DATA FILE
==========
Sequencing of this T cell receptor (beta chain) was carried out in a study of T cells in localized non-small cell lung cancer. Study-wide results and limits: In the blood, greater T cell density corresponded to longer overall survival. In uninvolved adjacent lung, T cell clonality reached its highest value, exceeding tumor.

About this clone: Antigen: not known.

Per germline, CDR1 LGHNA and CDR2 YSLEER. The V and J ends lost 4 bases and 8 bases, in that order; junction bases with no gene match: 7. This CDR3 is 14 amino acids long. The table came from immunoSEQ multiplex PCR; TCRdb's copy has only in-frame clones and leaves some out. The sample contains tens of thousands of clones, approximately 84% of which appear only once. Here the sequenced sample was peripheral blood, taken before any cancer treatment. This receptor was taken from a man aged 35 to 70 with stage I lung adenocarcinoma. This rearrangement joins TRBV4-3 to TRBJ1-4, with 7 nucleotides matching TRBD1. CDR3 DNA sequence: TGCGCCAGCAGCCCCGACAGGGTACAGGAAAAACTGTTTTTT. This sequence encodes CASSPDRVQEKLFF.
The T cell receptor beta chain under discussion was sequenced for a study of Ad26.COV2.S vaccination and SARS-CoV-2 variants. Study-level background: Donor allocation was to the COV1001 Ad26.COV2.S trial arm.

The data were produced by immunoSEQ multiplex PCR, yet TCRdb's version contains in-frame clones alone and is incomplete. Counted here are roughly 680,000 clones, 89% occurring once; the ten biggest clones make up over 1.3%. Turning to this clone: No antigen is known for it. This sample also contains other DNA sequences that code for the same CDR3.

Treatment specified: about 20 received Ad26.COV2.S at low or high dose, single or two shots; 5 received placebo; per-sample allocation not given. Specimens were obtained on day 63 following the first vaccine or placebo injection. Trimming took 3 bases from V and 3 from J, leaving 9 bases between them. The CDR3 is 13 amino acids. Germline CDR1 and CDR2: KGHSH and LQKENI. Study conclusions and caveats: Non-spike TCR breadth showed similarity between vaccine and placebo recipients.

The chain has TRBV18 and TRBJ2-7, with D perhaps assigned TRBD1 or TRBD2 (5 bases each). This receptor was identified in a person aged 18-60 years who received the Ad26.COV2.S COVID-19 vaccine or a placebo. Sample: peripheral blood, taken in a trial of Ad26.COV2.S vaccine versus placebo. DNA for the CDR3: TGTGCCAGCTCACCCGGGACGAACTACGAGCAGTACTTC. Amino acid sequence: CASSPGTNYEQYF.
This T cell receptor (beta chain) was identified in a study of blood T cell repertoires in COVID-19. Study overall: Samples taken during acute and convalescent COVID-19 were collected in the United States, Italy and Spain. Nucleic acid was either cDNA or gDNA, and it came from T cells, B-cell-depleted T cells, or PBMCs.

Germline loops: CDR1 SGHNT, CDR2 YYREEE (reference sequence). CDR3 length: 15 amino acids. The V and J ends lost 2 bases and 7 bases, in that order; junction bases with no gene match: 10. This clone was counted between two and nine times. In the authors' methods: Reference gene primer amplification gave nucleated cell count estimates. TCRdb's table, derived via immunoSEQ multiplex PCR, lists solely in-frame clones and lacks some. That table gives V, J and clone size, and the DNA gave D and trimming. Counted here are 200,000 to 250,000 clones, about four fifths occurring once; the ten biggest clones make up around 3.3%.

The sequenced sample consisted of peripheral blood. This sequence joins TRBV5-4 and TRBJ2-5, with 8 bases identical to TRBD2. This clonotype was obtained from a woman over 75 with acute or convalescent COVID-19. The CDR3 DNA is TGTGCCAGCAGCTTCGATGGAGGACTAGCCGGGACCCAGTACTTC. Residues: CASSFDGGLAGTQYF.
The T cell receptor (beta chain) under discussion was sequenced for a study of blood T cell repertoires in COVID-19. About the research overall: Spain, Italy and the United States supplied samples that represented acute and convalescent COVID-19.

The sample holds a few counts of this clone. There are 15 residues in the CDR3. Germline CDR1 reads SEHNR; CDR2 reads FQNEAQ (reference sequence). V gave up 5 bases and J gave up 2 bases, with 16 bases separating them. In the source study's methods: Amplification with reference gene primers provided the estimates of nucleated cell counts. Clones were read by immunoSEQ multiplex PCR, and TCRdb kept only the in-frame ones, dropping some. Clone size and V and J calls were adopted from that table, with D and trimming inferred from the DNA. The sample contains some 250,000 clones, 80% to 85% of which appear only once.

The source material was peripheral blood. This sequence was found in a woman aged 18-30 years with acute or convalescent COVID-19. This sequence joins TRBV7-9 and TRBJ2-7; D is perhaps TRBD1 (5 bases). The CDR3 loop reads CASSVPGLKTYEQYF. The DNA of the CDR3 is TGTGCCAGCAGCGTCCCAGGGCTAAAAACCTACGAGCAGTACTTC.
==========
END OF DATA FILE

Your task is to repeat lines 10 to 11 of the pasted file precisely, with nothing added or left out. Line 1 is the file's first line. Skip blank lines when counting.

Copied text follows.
The sequenced sample consisted of peripheral blood. This sequence joins TRBV5-4 and TRBJ2-5, with 8 bases identical to TRBD2. This clonotype was obtained from a woman over 75 with acute or convalescent COVID-19. The CDR3 DNA is TGTGCCAGCAGCTTCGATGGAGGACTAGCCGGGACCCAGTACTTC. Residues: CASSFDGGLAGTQYF.
The T cell receptor (beta chain) under discussion was sequenced for a study of blood T cell repertoires in COVID-19. About the research overall: Spain, Italy and the United States supplied samples that represented acute and convalescent COVID-19.